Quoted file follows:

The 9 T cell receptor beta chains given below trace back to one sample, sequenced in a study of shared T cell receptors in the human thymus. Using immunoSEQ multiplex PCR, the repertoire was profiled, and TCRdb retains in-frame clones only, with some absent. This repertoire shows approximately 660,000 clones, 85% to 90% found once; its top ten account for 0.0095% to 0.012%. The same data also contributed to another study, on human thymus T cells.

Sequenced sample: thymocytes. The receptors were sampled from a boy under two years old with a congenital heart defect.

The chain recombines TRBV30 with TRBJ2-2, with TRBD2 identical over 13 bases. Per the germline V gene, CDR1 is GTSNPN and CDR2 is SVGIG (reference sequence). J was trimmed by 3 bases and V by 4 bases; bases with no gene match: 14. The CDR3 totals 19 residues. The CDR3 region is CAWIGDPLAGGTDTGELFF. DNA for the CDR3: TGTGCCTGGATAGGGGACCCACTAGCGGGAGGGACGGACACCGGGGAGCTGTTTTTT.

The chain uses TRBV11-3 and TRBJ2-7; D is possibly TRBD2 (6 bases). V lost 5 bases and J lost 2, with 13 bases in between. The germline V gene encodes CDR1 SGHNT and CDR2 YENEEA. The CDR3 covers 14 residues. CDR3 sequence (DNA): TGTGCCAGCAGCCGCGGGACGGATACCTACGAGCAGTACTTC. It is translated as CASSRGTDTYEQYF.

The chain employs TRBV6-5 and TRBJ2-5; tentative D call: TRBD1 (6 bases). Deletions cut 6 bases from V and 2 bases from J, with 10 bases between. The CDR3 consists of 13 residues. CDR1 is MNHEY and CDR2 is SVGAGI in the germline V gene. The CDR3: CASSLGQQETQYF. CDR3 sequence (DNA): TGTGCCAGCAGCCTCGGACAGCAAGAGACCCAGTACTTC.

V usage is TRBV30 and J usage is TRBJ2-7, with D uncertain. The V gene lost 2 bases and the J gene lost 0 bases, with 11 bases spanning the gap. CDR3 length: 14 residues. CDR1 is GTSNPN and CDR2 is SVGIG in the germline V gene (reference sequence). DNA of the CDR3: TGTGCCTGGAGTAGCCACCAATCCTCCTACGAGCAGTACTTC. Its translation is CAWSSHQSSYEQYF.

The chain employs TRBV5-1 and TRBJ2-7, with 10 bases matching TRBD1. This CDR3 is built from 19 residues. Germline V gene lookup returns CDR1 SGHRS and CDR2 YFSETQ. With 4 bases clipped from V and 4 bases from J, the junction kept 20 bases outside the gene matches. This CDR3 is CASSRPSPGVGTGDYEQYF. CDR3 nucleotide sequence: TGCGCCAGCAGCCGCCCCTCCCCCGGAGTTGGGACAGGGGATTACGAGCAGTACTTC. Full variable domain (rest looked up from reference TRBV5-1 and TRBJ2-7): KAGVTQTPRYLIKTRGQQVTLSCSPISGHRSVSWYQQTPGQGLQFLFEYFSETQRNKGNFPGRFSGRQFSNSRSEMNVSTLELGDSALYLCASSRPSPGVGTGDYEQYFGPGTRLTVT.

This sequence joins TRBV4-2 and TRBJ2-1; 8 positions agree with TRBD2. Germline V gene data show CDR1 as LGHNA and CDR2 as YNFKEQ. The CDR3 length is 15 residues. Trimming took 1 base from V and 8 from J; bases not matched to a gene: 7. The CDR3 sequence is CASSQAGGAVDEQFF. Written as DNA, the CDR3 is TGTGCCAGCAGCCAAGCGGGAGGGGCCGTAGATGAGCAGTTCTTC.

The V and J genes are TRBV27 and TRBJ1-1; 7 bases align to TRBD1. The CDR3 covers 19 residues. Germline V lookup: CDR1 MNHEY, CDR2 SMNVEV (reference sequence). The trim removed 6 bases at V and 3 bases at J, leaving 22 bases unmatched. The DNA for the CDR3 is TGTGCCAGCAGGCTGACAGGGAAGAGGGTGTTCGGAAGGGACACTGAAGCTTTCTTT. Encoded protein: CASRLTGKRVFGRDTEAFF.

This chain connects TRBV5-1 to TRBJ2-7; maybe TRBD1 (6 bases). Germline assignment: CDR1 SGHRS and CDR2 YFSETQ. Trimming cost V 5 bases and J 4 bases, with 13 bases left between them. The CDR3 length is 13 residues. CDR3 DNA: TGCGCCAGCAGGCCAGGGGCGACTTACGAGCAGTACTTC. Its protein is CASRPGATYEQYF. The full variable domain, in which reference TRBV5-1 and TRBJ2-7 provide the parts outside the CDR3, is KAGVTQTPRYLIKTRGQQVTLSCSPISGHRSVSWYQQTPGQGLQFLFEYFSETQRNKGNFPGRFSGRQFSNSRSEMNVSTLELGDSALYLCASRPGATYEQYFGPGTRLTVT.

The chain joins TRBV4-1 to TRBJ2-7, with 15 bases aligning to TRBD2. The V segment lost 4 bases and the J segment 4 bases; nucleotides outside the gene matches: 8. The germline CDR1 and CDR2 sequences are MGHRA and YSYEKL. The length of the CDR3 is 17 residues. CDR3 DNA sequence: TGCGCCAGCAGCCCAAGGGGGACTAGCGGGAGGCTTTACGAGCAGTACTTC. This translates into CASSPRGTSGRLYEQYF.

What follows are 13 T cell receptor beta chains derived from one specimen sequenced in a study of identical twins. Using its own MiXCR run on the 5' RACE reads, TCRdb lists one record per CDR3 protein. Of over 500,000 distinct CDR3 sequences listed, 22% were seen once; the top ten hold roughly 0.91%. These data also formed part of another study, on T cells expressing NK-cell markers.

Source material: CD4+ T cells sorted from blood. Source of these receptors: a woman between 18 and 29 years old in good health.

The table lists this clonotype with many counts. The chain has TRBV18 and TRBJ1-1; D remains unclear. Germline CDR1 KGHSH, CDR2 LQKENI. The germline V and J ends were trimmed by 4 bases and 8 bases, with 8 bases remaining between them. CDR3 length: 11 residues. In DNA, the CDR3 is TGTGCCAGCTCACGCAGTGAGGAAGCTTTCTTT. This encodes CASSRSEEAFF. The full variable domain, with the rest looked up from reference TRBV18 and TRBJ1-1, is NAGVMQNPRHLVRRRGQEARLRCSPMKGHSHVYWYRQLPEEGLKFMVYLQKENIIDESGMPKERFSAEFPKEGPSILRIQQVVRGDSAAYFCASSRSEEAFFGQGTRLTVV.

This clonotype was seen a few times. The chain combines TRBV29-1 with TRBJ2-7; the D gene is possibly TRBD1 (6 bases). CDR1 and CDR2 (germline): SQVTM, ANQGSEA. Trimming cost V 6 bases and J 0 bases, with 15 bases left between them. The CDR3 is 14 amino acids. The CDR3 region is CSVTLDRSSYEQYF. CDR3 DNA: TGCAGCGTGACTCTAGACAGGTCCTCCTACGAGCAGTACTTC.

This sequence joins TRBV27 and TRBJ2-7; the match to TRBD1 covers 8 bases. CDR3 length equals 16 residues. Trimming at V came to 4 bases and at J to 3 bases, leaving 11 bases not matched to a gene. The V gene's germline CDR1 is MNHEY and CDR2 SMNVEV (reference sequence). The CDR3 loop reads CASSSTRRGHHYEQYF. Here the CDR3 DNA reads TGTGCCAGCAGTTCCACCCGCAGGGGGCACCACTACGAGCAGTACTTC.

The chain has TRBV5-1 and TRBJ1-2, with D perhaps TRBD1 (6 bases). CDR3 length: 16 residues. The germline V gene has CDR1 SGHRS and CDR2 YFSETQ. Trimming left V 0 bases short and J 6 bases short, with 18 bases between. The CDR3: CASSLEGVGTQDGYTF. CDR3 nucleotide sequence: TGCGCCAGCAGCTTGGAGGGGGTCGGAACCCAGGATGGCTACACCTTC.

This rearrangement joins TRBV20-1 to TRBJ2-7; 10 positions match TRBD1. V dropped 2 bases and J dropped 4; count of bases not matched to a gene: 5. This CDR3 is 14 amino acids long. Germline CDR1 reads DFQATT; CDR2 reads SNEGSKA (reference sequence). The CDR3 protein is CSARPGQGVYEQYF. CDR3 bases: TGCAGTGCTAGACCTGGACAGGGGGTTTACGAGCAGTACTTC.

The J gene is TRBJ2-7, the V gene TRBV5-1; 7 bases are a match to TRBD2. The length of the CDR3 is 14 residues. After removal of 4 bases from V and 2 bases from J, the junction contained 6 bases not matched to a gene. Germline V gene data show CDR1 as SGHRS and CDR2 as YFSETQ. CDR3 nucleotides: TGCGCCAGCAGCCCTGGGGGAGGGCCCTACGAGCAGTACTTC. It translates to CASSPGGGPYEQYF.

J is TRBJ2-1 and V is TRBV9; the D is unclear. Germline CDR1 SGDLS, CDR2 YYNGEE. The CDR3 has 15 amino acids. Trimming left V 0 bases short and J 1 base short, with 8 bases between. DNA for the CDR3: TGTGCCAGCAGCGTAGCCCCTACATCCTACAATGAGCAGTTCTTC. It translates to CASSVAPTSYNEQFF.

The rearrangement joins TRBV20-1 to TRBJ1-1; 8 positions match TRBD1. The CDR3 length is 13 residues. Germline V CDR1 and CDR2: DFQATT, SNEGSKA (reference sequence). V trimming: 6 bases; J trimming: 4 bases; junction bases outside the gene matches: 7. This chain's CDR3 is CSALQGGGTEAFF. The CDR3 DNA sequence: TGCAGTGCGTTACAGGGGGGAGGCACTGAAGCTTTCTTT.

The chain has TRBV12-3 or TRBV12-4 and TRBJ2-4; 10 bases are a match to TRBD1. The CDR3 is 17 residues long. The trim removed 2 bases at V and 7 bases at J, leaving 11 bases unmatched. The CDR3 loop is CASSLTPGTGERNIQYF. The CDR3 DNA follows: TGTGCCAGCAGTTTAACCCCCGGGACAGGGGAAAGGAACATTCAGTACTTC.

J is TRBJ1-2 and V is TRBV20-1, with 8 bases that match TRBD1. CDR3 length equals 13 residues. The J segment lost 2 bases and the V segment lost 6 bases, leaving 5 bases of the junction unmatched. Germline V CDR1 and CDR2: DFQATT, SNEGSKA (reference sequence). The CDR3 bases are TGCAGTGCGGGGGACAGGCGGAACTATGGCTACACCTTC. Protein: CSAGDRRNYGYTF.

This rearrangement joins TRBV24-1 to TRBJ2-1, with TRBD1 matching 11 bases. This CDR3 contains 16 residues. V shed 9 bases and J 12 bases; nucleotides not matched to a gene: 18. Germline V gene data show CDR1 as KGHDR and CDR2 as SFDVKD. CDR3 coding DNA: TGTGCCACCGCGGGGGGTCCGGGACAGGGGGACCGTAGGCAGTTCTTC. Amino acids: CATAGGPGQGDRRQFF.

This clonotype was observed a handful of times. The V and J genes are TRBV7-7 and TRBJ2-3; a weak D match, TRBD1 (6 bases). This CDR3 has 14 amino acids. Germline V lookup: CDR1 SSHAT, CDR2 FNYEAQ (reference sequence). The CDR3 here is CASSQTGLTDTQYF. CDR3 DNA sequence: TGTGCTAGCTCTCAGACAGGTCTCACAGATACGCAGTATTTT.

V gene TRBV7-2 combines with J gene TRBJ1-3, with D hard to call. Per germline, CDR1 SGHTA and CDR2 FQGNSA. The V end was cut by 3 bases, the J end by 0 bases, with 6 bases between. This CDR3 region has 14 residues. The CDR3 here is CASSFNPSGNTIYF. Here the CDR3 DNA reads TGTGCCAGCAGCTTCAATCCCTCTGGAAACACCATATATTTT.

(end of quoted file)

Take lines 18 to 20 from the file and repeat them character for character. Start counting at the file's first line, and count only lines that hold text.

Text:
This rearrangement joins TRBV20-1 to TRBJ2-7; 10 positions match TRBD1. V dropped 2 bases and J dropped 4; count of bases not matched to a gene: 5. This CDR3 is 14 amino acids long. Germline CDR1 reads DFQATT; CDR2 reads SNEGSKA (reference sequence). The CDR3 protein is CSARPGQGVYEQYF. CDR3 bases: TGCAGTGCTAGACCTGGACAGGGGGTTTACGAGCAGTACTTC.

The J gene is TRBJ2-7, the V gene TRBV5-1; 7 bases are a match to TRBD2. The length of the CDR3 is 14 residues. After removal of 4 bases from V and 2 bases from J, the junction contained 6 bases not matched to a gene. Germline V gene data show CDR1 as SGHRS and CDR2 as YFSETQ. CDR3 nucleotides: TGCGCCAGCAGCCCTGGGGGAGGGCCCTACGAGCAGTACTTC. It translates to CASSPGGGPYEQYF.

J is TRBJ2-1 and V is TRBV9; the D is unclear. Germline CDR1 SGDLS, CDR2 YYNGEE. The CDR3 has 15 amino acids. Trimming left V 0 bases short and J 1 base short, with 8 bases between. DNA for the CDR3: TGTGCCAGCAGCGTAGCCCCTACATCCTACAATGAGCAGTTCTTC. It translates to CASSVAPTSYNEQFF.